Positioning — Entrepreneur Success Tip 4
Somehow “positioning” logically fell into position #4, but know that for me it may be the single most important key. You can easily argue that having a clear and simple statement that describes the one thing that separates my company from everyone else’s has played a huge role in my successes.
And it almost always begins with getting rid of the “and.”
Most entrepreneurs believe it’s better for everyone to know everything their product or service does and provides, but they’re wrong. Trust me, I know, because at the start of ACT! I was no exception. In the early days you would hear us try to describe ACT! as a “contact database and a word processor and a calendar, and a report writer, and an expense manager, and it dials the phone and automatically addresses your letters and faxes, and, and, and…. would you like to buy one please” It was a great product that really did do everything, so why wasn’t it selling as fast as we thought it should?
Remember in Key #1 when I wrote that if you don’t know something, find someone who does. Well, that’s what I did, and when it comes to positioning, Al Ries and Jack Trout wrote the book. Literally. The first book to really deal in depth with the problem of how to be heard in an already overcrowded marketplace, Positioning: The Battle For Your Mind, was all about how to position your product in the mind of the customer. I’d read Positioning (you should read it too), and felt the solution to our problem was in its pages. I just didn’t know how to apply it specifically to ACT!.
So I called Jack Trout and a few weeks later we were in New York to meet with Jack and Al.
In Positioning it says, “The easiest way to get into a person’s mind is to be first.” It goes on to say that in advertising it is “best to have the best product in your particular field. But it’s even better to be first.” Fortunately for ACT!, we were both first and best. We were the first contact manager because we were creating a new category, but I still didn’t know how to turn that into a powerful positioning statement. Fortunately for ACT!, Al did. “You are the best-selling contact manager.” I told Al I wasn’t comfortable saying “the best-selling” because we had only sold a few hundred copies of ACT! at that point.”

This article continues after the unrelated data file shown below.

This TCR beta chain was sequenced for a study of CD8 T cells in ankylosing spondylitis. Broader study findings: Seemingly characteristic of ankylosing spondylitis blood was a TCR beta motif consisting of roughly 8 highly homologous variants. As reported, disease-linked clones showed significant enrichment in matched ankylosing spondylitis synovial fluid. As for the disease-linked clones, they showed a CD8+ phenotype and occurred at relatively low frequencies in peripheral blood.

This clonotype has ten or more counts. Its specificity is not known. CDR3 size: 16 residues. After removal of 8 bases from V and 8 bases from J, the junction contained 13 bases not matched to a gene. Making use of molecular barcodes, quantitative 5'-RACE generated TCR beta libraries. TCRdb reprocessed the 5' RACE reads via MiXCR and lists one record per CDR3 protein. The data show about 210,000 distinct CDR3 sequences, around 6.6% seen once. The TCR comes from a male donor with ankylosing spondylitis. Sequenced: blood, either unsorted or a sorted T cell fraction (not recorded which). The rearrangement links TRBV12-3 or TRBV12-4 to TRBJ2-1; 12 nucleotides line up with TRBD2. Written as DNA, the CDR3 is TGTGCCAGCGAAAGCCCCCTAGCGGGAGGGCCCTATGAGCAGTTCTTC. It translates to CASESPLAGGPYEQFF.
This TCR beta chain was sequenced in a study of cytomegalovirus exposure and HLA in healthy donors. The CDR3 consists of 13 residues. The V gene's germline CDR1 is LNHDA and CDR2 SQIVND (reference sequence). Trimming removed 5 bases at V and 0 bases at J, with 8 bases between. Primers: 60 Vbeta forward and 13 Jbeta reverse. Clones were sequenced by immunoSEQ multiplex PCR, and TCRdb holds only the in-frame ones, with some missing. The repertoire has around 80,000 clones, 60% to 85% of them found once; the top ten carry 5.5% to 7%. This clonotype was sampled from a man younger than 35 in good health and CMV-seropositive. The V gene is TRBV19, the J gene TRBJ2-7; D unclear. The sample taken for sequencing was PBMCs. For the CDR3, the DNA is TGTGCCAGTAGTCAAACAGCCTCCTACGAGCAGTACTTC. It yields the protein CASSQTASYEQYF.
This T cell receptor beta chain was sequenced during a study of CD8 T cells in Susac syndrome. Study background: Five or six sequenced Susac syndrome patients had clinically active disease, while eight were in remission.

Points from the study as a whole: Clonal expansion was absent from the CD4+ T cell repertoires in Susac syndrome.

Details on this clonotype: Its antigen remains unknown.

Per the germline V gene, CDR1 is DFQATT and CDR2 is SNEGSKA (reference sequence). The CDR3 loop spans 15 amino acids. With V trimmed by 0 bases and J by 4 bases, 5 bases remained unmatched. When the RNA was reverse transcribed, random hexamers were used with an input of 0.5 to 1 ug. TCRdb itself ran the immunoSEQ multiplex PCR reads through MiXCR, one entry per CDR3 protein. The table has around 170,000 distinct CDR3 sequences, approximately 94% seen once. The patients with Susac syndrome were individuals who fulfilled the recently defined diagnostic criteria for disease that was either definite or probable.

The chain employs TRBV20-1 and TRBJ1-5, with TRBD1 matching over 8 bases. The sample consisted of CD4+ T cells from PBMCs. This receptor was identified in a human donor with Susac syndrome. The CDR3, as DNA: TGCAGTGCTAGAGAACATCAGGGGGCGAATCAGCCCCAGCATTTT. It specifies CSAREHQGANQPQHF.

“Does anyone else call their software a contact manager?” Al asked.
“No,” I said.
“Well, that makes you the best-selling!”
And suddenly ACT! was no longer simply ACT!. From that moment on, everyone in the company was taught to always say, “ACT!, The Best Selling Contact Manager.” We said it because it was true. And the more we said it, the truer it got!
By turning “and” into “the” we stopped having to describe every single thing we did. We were simply the best. ACT! eventually owned 90% market share at retail and has sold over eight million copies to date. We created the Contact Management category. Jack and Al also had us change the name of our company from Conductor Software to Contact Software. That way all of our future competitors would have to use OUR name, Contact, to describe THEIR products.